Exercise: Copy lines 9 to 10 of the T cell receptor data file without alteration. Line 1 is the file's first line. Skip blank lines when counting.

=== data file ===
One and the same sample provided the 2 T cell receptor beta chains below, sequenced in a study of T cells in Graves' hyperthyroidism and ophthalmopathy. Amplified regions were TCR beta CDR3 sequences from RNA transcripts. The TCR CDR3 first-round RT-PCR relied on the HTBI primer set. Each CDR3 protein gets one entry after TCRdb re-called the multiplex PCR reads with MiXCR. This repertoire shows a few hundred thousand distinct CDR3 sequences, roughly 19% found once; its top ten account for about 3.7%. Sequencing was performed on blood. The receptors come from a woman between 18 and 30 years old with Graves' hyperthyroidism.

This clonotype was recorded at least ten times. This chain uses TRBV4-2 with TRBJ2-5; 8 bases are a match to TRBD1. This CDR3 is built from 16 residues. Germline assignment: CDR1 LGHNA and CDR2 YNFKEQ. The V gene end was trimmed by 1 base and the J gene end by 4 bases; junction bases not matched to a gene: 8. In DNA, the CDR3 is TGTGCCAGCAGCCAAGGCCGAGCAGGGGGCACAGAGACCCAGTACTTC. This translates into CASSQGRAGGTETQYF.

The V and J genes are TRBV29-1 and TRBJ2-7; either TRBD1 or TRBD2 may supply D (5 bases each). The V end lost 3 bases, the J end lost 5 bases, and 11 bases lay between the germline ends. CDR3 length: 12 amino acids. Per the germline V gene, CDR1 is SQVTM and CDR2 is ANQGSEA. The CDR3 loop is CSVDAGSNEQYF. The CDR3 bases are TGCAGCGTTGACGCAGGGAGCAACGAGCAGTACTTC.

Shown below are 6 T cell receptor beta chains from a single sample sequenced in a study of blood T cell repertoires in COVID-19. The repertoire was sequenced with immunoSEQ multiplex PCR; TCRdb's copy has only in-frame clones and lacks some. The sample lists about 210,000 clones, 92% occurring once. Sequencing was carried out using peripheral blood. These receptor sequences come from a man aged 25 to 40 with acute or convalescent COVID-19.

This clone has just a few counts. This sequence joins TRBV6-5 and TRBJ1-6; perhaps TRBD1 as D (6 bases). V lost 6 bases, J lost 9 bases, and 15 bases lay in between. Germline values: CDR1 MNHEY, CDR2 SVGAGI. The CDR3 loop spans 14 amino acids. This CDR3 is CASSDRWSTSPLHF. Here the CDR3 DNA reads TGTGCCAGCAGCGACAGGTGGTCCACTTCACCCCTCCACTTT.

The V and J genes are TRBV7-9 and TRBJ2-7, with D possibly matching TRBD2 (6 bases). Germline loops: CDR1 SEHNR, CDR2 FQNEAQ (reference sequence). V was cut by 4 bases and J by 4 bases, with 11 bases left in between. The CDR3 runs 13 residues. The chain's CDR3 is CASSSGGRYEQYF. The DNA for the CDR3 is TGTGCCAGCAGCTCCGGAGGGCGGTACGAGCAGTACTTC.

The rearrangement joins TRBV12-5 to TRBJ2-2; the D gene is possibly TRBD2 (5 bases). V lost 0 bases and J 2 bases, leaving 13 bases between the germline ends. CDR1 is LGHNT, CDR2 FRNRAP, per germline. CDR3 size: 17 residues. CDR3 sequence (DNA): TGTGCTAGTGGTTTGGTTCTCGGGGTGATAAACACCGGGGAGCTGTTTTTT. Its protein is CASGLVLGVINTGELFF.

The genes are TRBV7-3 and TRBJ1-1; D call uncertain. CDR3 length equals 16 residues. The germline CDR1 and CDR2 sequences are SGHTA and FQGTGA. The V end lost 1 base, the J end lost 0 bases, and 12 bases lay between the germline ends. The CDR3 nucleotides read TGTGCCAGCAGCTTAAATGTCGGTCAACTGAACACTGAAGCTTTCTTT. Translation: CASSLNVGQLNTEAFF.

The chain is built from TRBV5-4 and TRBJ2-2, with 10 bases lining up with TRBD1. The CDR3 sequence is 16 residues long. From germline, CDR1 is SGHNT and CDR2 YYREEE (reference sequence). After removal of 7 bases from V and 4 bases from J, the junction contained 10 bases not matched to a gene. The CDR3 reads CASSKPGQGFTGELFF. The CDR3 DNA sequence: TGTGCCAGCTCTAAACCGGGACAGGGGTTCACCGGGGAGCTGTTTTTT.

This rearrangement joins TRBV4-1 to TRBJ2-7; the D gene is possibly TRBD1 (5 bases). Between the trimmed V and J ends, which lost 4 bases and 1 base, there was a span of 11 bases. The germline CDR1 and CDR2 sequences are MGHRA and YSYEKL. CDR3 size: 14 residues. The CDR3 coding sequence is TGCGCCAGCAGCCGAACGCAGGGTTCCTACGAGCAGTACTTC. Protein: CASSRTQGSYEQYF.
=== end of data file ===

The chain is built from TRBV5-4 and TRBJ2-2, with 10 bases lining up with TRBD1. The CDR3 sequence is 16 residues long. From germline, CDR1 is SGHNT and CDR2 YYREEE (reference sequence). After removal of 7 bases from V and 4 bases from J, the junction contained 10 bases not matched to a gene. The CDR3 reads CASSKPGQGFTGELFF. The CDR3 DNA sequence: TGTGCCAGCTCTAAACCGGGACAGGGGTTCACCGGGGAGCTGTTTTTT.

This rearrangement joins TRBV4-1 to TRBJ2-7; the D gene is possibly TRBD1 (5 bases). Between the trimmed V and J ends, which lost 4 bases and 1 base, there was a span of 11 bases. The germline CDR1 and CDR2 sequences are MGHRA and YSYEKL. CDR3 size: 14 residues. The CDR3 coding sequence is TGCGCCAGCAGCCGAACGCAGGGTTCCTACGAGCAGTACTTC. Protein: CASSRTQGSYEQYF.